Tag Archives: wine

4 Ways Analytics Will Improve Your Brewery or Winery Sales

4 Ways Analytics Will Improve Your Brewery or Winery Sales

By Jack Tompkins

Avoid poor performance with some pour analytics!

In the brewery/cidery/wine world, analytics can increase sales, improve customer insights, and most importantly, support and refine your gut instincts!

Whether you sell through a taproom or you have the full restaurant feel with the best beverages in town, analytics can help improve your day to day and leave you time to enjoy some of your very own hard work.

For brewers, if you get creative and dedicated enough (plus some extra equipment), analytics can even have a meaningful impact on the brewing process (shortening the time by a few hours).

For now, though, we’ll focus on making your top sellers even better, building loyalty with customers, and selling the amazing product you’ve already perfected.

#1 Further Identifying Top Performers… and What To Do With Them

You most likely have a pretty good sense of what your top performing drink is, regardless of the analytical power you have available. There’s a good chance that some further analytics could help enhance your top performer’s sales though.

Are those high sellers typically sold at a certain time of day or day of the week? Are they the highlight of the tour? What is typically ordered with them? How do they perform when on sale? Is the top seller also the most profitable?

Getting data supported answers to those kinds of questions can really help you lean into your top sellers and make it the top seller in the state, not just your taproom.

Running promos for your top performer

Using analytics, you can determine how top performers sell on certain nights, days, or times of day. Using this data, you can create promos that target times when the drink sells well and see if it sells phenomenally during the promo (more of a good thing is great, right?). On the flip side, you could try offering the promo when sales are typically a bit down, thus evening out the sales and using your top performers to bolster weaker sales periods.

If either promo works particularly well, you could then try it on some second-tier drinks and see if it helps their sales as well!

Selling your most profitable drink

You and your accountant potentially boil things down to financial metrics on a “per barrel” basis, but what about expanding that thinking to the pint and individual sale level? Is the breakdown of wholesale to taproom sales optimized for profitability? What is your most profitable drink sold in combination with?

You could always include your most profitable drink in an upsell opportunity, use it in promos since it has a higher margin, and pair it with food options that make sense for the customer’s palate and your business’ bank account.

You could also expand this to general menu profitability, but that’s a piece for another article (still heavily relating to analytics though).

What pairs well with that?

Do your bartenders and waitresses get this question a lot? Of course, the safe answer is for them to disregard their own taste buds and go with the popular answer, but it’s sometimes difficult to know that, let alone upsell another item in that context.

With analytics, you can have the two most frequently ordered food items with that drink at the tip of your fingers for a quick and data supported answer that your customers will likely enjoy the most!

Don’t sell food? Everyone sells flights of beers/ciders/wines, and sometimes a combination of all three! The same math applies here – you can quickly say what typical flight combos are or upsell to suggest the most profitable tastings that go with the rest of the flight.

What sells best after a tour?

Maybe it isn’t your top performer. Maybe something in the sales pitch/historical fun fact/story about the creation made it a top tour seller. Analyzing the data can tell you what the financial results of the tour are and help you leverage that experience in other sales points.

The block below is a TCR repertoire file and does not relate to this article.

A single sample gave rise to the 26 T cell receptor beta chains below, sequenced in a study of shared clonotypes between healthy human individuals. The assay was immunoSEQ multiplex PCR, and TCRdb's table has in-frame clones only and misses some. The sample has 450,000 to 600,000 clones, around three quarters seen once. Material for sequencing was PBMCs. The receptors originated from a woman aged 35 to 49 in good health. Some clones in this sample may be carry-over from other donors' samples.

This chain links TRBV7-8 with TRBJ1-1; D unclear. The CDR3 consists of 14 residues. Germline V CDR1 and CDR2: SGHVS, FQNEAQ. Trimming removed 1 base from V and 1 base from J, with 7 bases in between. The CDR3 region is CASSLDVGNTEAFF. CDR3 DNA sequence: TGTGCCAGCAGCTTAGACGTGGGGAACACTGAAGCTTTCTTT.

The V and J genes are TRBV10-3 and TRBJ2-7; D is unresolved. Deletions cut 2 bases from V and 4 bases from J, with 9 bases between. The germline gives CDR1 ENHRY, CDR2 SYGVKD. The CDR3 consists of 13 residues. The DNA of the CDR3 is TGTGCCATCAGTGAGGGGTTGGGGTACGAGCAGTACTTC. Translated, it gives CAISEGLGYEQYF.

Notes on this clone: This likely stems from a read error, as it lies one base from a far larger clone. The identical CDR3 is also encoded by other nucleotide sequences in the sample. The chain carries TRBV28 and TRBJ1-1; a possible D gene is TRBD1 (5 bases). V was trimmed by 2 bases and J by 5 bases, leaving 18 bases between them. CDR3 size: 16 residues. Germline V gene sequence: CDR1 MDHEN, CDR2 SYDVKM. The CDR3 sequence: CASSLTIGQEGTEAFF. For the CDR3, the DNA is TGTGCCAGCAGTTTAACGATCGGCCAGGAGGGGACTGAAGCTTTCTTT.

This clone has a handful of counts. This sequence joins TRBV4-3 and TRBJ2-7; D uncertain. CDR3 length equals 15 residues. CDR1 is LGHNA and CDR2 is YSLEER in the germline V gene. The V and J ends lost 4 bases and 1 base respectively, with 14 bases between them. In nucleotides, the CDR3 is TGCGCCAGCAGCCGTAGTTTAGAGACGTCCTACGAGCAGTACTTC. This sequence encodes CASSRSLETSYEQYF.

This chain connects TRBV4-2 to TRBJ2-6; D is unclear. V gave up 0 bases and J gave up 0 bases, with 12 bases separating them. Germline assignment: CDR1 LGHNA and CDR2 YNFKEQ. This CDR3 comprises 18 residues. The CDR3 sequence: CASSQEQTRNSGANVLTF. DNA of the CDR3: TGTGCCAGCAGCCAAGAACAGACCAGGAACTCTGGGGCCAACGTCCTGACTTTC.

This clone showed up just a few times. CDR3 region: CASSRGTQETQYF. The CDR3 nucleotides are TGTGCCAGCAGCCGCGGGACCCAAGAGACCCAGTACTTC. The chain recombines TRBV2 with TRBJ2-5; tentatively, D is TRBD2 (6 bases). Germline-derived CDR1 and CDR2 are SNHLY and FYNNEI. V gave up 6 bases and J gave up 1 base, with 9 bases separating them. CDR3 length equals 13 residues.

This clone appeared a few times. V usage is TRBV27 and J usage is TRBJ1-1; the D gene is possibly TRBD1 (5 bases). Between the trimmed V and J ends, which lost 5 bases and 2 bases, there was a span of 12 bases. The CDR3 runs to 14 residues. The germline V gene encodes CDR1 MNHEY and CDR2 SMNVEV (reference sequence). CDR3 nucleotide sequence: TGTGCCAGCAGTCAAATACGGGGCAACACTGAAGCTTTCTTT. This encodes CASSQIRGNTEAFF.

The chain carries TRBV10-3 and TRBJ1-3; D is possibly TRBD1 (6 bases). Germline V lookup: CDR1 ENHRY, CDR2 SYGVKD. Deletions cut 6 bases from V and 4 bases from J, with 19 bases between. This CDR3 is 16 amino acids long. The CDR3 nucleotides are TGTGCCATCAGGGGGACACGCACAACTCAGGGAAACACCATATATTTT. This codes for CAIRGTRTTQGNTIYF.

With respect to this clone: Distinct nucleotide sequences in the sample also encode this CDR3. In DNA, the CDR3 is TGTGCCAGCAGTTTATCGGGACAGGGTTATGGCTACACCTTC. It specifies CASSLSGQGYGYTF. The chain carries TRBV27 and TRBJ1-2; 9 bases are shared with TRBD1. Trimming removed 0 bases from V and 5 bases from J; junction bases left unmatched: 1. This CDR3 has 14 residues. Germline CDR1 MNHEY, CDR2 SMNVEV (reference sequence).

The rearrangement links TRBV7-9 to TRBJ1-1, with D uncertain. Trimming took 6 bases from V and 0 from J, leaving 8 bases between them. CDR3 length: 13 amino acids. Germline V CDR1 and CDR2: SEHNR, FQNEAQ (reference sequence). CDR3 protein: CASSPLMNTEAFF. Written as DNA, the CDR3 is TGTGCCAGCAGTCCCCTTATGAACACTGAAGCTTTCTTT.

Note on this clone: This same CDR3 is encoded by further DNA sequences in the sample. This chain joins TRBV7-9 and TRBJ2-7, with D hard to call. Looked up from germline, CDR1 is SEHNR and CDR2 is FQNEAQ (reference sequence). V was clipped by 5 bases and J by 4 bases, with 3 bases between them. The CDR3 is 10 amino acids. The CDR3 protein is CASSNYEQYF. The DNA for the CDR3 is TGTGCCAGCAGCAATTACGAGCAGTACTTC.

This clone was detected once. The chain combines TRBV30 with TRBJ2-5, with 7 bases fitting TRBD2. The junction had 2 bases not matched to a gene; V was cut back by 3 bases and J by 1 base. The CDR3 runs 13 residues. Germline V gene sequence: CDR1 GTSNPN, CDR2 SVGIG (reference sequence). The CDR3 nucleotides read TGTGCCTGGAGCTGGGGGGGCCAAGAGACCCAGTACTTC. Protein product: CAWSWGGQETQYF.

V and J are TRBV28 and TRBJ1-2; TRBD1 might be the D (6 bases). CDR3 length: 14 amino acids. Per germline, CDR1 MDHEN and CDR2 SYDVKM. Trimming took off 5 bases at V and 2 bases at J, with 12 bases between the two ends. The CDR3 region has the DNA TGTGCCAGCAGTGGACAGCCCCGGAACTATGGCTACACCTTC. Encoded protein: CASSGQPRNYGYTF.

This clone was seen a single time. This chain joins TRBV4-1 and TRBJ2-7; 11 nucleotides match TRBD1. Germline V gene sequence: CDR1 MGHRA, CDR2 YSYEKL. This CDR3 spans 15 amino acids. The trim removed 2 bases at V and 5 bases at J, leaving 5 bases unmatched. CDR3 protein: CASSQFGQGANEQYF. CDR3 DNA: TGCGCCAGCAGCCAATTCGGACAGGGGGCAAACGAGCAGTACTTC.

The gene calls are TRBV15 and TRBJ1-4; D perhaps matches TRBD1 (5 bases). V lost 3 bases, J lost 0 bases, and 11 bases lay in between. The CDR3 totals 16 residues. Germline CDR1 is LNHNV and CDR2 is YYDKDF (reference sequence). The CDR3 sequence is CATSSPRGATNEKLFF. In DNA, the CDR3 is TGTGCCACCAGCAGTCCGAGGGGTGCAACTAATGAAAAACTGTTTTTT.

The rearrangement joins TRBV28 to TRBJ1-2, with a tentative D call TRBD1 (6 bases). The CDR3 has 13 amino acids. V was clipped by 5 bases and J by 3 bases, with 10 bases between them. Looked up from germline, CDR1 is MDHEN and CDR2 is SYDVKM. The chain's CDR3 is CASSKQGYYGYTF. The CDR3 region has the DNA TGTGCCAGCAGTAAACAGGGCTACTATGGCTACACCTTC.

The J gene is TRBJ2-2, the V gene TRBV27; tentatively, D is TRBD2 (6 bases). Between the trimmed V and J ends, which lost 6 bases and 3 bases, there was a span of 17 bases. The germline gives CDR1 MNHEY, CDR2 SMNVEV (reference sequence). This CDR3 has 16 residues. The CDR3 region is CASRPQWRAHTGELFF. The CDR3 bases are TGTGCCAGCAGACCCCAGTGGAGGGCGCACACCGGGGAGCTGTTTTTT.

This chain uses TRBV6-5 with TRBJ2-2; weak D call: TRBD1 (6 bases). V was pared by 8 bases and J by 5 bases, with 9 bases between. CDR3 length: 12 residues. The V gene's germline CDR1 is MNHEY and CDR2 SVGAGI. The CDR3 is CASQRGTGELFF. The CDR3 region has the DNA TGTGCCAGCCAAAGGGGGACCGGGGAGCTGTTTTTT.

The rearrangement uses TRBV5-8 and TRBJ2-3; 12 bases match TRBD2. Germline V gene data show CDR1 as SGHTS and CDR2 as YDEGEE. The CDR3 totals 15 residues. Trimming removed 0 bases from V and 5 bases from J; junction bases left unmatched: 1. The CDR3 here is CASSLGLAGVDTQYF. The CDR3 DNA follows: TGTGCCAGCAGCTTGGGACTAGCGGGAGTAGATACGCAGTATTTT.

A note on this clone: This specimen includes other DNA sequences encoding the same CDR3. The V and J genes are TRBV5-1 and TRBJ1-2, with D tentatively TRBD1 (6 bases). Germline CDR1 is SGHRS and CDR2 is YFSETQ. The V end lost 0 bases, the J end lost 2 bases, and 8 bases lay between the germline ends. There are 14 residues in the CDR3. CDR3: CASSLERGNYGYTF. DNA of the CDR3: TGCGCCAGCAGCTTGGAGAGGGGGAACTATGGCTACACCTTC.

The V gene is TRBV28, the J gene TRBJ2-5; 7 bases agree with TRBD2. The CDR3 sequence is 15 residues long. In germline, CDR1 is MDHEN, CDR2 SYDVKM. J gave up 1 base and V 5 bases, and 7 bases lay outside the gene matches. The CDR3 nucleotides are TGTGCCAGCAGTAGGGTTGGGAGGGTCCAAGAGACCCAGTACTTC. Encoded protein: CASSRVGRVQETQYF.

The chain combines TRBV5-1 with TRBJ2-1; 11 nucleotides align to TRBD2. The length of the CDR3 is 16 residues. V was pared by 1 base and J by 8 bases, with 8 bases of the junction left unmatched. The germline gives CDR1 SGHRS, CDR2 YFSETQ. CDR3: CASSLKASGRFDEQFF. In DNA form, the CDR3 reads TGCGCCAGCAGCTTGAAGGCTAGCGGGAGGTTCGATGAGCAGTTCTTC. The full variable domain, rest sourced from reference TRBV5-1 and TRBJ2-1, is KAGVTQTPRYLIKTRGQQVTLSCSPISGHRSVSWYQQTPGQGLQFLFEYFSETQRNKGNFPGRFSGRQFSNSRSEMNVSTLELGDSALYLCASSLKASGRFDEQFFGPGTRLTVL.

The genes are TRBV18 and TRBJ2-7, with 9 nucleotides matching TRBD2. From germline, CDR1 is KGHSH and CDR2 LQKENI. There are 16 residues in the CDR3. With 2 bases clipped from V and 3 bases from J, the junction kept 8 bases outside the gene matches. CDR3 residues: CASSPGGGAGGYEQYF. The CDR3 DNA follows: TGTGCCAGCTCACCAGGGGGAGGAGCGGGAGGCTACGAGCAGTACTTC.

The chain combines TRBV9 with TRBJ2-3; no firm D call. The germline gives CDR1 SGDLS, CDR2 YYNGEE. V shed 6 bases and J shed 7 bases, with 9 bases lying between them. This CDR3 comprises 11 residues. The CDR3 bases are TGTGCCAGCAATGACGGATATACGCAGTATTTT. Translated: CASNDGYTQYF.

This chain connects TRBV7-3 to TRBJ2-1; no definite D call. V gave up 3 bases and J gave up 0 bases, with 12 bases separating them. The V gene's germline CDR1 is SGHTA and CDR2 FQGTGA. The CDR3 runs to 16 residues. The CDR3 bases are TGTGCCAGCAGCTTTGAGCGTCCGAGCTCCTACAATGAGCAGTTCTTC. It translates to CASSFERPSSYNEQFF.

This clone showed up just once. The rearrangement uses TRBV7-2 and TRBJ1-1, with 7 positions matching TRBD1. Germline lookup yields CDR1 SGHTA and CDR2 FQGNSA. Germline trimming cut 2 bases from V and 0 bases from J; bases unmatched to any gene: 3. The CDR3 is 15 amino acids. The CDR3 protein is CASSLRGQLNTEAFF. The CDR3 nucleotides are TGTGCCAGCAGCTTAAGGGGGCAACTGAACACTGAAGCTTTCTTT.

The shortened version of that same story could be put to good use at the bar and increase sales there as well!

 

#2 Put Your Marketing Data to Use

There is a lot of power that can come from your audience. Marketing data can give you insights into not just top sellers, but most popular options (not always the same), most talked about drinks and events, highest return on drink-related campaigns, and many other pieces of analytical gold. Just refer to the folks at WIMS for the power of your marketing data.

Pay attention to your marketing avenue’s data and you can develop strong, loyal connections with local residents. If you’re able to identify people who engage with your material most often, wouldn’t you want to encourage that behavior? Throw them a free sample of a new beer or get their opinion on a recent event. Whatever it is, people love to feel appreciated and will maintain loyalty because of it.

Analyzing your marketing data can help find these individuals who love your brand and you can develop a mutually beneficial relationship with them. They also probably represent your target market so that makes them the perfect test subject for new ideas, and you can extrapolate from their comments/reviews and apply it to the larger population of your target market with some simple statistics.

 

#3 Analyze and Cater To Repeat Business

Similar to your loyal social media followers, it’s important to take note of your repeat customers. You should be able to track this through your POS data. Of course, folks who saddle up to the bar several times a week are going to be easy to identify, but people that come by once a month might be harder to remember, let alone remember their preferences.

Acknowledging these repeat customers goes a long way. Using your data, you can learn their preferences, food they order, favorite style, other options they would enjoy based on their tastes, etc. and it can help give you an additional level of insight that make you and your waitstaff look great.

Repeat business is the key to success. Spending 10 minutes analyzing their data can result in a loyal customer for life.

#4 Put it All Together

Now, let’s combine all of this into a logical, and very effective cycle that can result in significant long term benefits for your business.

  1. Start with identifying your top sellers and most profitable drinks – these will always come into play

  2. Engage with folks through social media, blog posts, and email marketing to further promote those top selling/most profitable options and generate some buzz for them

  3. Take that marketing data that you gather from the campaigns and identify what is most popular, who shares it, who actually comes in to purchase it, etc.

  4. Study the “what pairs best” combinations of food/flight options to satisfy customers when they come in

  5. Pay attention to, acknowledge, and examine the data for your repeat customers to build strong loyalty

  6. Continue nurturing this end to end cycle of satisfied, loyal, and maybe slightly intoxicated customers that you now have supporting you week in and week out